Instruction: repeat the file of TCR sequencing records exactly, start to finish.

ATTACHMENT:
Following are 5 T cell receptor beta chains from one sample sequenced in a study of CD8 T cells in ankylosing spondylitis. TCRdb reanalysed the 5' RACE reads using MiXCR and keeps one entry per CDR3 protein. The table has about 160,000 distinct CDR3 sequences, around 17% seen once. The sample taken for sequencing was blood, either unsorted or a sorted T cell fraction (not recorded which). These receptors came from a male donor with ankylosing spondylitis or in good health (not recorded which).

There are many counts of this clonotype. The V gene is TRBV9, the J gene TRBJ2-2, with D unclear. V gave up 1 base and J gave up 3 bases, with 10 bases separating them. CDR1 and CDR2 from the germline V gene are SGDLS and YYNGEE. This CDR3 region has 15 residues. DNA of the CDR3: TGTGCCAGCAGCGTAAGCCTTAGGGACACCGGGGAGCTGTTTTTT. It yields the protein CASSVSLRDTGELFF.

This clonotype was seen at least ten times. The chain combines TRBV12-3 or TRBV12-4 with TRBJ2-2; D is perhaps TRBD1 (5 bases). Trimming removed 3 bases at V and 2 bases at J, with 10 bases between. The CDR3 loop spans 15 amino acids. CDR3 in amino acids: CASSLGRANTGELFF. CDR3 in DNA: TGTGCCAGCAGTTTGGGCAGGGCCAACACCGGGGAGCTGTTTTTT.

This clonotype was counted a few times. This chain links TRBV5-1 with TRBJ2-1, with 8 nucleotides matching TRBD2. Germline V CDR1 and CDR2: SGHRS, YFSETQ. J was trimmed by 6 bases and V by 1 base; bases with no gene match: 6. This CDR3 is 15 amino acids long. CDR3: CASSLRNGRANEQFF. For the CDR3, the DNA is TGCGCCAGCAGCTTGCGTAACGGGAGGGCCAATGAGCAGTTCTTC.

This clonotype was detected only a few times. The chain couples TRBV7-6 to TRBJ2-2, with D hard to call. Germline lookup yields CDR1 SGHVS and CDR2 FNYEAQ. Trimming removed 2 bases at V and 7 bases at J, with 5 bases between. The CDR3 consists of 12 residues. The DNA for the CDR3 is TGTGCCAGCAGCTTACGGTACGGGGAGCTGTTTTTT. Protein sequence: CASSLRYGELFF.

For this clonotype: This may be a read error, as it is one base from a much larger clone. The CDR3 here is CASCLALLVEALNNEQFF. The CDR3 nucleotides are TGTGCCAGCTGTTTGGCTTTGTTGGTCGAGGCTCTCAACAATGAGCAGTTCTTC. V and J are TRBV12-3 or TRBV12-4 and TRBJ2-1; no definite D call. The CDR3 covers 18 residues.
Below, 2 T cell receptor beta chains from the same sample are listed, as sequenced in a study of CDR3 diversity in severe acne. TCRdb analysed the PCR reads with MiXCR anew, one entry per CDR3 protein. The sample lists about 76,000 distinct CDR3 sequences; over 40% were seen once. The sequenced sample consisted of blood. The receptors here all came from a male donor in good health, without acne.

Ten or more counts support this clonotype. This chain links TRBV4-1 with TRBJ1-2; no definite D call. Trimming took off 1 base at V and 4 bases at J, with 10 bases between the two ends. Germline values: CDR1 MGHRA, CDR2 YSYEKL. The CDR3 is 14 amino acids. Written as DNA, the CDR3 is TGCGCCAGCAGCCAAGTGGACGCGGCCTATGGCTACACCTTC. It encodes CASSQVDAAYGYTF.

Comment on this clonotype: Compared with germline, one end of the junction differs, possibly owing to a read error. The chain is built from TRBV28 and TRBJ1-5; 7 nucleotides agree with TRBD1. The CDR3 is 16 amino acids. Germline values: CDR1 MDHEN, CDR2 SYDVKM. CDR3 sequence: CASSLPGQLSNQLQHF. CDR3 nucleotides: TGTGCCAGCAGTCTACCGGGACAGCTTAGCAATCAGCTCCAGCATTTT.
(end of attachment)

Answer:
Following are 5 T cell receptor beta chains from one sample sequenced in a study of CD8 T cells in ankylosing spondylitis. TCRdb reanalysed the 5' RACE reads using MiXCR and keeps one entry per CDR3 protein. The table has about 160,000 distinct CDR3 sequences, around 17% seen once. The sample taken for sequencing was blood, either unsorted or a sorted T cell fraction (not recorded which). These receptors came from a male donor with ankylosing spondylitis or in good health (not recorded which).

There are many counts of this clonotype. The V gene is TRBV9, the J gene TRBJ2-2, with D unclear. V gave up 1 base and J gave up 3 bases, with 10 bases separating them. CDR1 and CDR2 from the germline V gene are SGDLS and YYNGEE. This CDR3 region has 15 residues. DNA of the CDR3: TGTGCCAGCAGCGTAAGCCTTAGGGACACCGGGGAGCTGTTTTTT. It yields the protein CASSVSLRDTGELFF.

This clonotype was seen at least ten times. The chain combines TRBV12-3 or TRBV12-4 with TRBJ2-2; D is perhaps TRBD1 (5 bases). Trimming removed 3 bases at V and 2 bases at J, with 10 bases between. The CDR3 loop spans 15 amino acids. CDR3 in amino acids: CASSLGRANTGELFF. CDR3 in DNA: TGTGCCAGCAGTTTGGGCAGGGCCAACACCGGGGAGCTGTTTTTT.

This clonotype was counted a few times. This chain links TRBV5-1 with TRBJ2-1, with 8 nucleotides matching TRBD2. Germline V CDR1 and CDR2: SGHRS, YFSETQ. J was trimmed by 6 bases and V by 1 base; bases with no gene match: 6. This CDR3 is 15 amino acids long. CDR3: CASSLRNGRANEQFF. For the CDR3, the DNA is TGCGCCAGCAGCTTGCGTAACGGGAGGGCCAATGAGCAGTTCTTC.

This clonotype was detected only a few times. The chain couples TRBV7-6 to TRBJ2-2, with D hard to call. Germline lookup yields CDR1 SGHVS and CDR2 FNYEAQ. Trimming removed 2 bases at V and 7 bases at J, with 5 bases between. The CDR3 consists of 12 residues. The DNA for the CDR3 is TGTGCCAGCAGCTTACGGTACGGGGAGCTGTTTTTT. Protein sequence: CASSLRYGELFF.

For this clonotype: This may be a read error, as it is one base from a much larger clone. The CDR3 here is CASCLALLVEALNNEQFF. The CDR3 nucleotides are TGTGCCAGCTGTTTGGCTTTGTTGGTCGAGGCTCTCAACAATGAGCAGTTCTTC. V and J are TRBV12-3 or TRBV12-4 and TRBJ2-1; no definite D call. The CDR3 covers 18 residues.
Below, 2 T cell receptor beta chains from the same sample are listed, as sequenced in a study of CDR3 diversity in severe acne. TCRdb analysed the PCR reads with MiXCR anew, one entry per CDR3 protein. The sample lists about 76,000 distinct CDR3 sequences; over 40% were seen once. The sequenced sample consisted of blood. The receptors here all came from a male donor in good health, without acne.

Ten or more counts support this clonotype. This chain links TRBV4-1 with TRBJ1-2; no definite D call. Trimming took off 1 base at V and 4 bases at J, with 10 bases between the two ends. Germline values: CDR1 MGHRA, CDR2 YSYEKL. The CDR3 is 14 amino acids. Written as DNA, the CDR3 is TGCGCCAGCAGCCAAGTGGACGCGGCCTATGGCTACACCTTC. It encodes CASSQVDAAYGYTF.

Comment on this clonotype: Compared with germline, one end of the junction differs, possibly owing to a read error. The chain is built from TRBV28 and TRBJ1-5; 7 nucleotides agree with TRBD1. The CDR3 is 16 amino acids. Germline values: CDR1 MDHEN, CDR2 SYDVKM. CDR3 sequence: CASSLPGQLSNQLQHF. CDR3 nucleotides: TGTGCCAGCAGTCTACCGGGACAGCTTAGCAATCAGCTCCAGCATTTT.